The displaced women in Muzaffarnagar have no voice at the moment. Given the status of women in that region, where men fight feuds and their women are part of an unwritten “honour” code, they might never find a voice. Yet experiences around the world have underlined repeatedly, that women must have a say in the aftermath of conflict and in building a peace that lasts.

Currently, the dominant theme of discussion around Muzaffarnagar and the fallout of the violence is politics ­ who gains and who loses, who started it, who fanned the flames, who is to blame. Yet, the real politics of such violence is the grief a mother feels when she is compelled to abandon her child; the nightmares a young woman confronts each day as she recalls sexual violence; the harsh daily reality confronting pregnant women, nursing mothers, elderly women surviving in makeshift camps without sanitation, privacy or health care. Who is bothering to address these issues?
 Sunday September 29 2013

Muzaffarnagar riots: Rape complaints registered across all violence-hit areas

By Pritha Chatterjee

Weeks after the Muzaffarnagar communal violence, four women, all from Fugana village, have alleged rape in written complaints to the police. The Fugana police station has registered two cases of rape and one case of molestation so far.

Confirming this, Kalpana Saxena, SP (Crime), Muzaffarnagar, said, "The matter has been transferred to the special investigation team of the Uttar Pradesh Police."

While two complaints were filed on September 20, the third was filed on September 24, and the last on September 28. In two cases, the husbands of the victims, now living in relief camps, filed the complaints. One victim is a 23-year-old unmarried woman, while the rest are aged between 35 and 45 years.

The Sunday Express has copies of all the complaints. Two victims, in separate complaints, have alleged that five-six men forced their way into their houses and raped them. Another victim has said her house was set on fire, and when she was fleeing, six men threatened her with weapons, forced her inside a nearby house, and raped her.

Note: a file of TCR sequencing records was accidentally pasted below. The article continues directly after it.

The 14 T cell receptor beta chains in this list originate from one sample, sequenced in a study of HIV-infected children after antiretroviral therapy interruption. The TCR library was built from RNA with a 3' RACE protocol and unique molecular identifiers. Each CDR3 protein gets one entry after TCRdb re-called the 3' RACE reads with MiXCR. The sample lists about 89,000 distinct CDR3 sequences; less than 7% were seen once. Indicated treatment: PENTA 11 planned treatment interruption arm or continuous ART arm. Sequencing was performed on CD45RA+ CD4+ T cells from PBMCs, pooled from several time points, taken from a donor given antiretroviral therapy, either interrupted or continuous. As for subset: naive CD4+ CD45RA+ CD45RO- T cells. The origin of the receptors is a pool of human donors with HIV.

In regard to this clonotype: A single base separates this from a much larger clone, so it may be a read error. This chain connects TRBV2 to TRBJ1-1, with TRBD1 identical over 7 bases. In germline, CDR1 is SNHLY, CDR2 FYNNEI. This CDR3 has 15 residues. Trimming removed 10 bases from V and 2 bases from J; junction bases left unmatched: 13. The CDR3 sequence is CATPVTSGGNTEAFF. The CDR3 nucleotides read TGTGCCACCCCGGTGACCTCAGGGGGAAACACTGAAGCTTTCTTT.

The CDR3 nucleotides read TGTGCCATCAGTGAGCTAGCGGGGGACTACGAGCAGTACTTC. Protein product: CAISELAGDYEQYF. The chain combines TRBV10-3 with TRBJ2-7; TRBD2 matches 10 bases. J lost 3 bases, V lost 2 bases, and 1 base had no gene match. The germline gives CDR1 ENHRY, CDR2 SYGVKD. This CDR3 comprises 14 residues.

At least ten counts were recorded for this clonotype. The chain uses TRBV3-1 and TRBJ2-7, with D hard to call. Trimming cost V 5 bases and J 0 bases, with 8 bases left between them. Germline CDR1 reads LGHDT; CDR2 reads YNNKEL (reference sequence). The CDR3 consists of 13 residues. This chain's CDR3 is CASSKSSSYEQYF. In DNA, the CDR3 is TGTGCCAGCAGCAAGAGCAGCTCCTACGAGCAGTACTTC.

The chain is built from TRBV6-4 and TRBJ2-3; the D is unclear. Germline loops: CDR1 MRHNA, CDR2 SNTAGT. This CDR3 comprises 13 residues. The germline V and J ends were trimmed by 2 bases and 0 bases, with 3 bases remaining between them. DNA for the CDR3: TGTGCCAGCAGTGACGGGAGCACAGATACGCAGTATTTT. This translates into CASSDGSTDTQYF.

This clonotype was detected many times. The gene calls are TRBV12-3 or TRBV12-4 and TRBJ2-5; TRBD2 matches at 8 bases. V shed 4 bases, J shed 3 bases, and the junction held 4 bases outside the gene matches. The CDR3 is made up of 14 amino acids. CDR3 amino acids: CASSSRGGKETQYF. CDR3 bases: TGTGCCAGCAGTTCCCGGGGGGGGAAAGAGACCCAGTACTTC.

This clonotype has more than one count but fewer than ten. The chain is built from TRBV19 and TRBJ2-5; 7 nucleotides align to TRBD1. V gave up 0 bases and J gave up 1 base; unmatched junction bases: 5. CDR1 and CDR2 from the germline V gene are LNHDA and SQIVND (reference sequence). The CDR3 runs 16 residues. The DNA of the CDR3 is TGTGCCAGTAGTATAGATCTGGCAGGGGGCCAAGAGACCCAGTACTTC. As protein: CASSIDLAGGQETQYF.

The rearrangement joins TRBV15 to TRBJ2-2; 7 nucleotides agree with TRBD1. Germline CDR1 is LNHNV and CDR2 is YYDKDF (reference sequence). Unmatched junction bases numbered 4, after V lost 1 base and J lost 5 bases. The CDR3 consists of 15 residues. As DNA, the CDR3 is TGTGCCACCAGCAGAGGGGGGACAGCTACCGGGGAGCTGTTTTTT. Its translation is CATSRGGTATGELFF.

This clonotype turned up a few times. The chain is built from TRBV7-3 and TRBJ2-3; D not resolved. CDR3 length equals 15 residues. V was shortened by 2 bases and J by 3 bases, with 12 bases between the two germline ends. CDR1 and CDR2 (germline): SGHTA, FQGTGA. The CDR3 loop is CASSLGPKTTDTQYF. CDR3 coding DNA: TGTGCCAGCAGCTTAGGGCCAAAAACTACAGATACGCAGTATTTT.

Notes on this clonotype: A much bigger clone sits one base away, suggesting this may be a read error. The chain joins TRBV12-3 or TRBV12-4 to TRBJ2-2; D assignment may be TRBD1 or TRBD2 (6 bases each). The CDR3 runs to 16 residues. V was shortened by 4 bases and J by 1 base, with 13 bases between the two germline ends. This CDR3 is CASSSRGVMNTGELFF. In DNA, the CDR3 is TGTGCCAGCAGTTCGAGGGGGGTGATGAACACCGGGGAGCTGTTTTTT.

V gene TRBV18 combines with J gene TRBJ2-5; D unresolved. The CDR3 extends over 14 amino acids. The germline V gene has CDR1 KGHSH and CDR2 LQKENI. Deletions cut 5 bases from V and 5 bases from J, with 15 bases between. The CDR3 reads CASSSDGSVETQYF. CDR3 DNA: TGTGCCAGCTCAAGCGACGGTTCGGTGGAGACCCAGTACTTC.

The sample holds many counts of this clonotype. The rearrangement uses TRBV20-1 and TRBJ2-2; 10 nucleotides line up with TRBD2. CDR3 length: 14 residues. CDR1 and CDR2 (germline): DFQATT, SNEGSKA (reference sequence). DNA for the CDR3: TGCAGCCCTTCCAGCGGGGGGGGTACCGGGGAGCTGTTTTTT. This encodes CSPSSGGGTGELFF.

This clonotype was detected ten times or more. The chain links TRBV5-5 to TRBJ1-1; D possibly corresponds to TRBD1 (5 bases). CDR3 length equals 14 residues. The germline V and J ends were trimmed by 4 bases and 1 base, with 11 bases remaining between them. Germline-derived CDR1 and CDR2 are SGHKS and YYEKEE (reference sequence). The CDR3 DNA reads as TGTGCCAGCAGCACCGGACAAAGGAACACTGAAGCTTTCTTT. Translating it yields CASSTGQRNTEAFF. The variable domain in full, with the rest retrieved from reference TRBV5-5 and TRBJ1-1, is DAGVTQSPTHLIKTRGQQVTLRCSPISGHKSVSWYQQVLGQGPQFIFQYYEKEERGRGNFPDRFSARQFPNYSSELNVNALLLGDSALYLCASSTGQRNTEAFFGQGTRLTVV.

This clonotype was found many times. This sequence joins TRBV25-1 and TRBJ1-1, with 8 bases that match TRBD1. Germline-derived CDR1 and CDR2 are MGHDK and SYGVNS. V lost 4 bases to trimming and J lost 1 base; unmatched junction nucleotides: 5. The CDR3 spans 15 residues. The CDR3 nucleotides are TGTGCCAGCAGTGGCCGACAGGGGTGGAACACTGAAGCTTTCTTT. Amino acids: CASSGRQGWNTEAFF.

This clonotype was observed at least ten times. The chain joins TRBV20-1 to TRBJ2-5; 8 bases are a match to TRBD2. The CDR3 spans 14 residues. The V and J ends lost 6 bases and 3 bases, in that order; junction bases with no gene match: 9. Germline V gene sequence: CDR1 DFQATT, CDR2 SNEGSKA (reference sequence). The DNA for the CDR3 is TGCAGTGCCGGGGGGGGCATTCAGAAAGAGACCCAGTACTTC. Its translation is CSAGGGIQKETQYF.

"We are receiving complaints from all over Muzaffarnagar, Shamli and other districts. Since Fugana is one of the worst-hit areas in the district, it also has the highest number of complaints," said Saxena, adding that it took time to sift through these complaints and lodge cases.

"Complaints which have been lodged as rape cases mention the actual act of rape, others speak of sexual harrasment in vague terms. Those have been registered under sections pertaining to molestation," said a senior police officer.

Saxena said the police have only examined 200 riot-related complaints so far, and there were hundreds left.

"When violence broke out on September 8, my husband was at my daughter's house. I ran out... five men blocked my path, and forced me inside my own house. They were all men I knew... They raped me till I became unconscious," said a victim.

October 2, 2013

Muzaffarnagar gangrapes: No justice for these Nirbhayas

By Danish Raza

She grew up with them ­ the three men who ganged up to rape her.

Even as she kept calling them by their first names, pleading for mercy, they continued to violate her body. Her mother, who was tied to a chair, fainted on seeing the unimaginable happening before her.

Yet, after a week, when the two women approached the police, they briefed the cops about other atrocities. They did not mention rape. As if it never took place.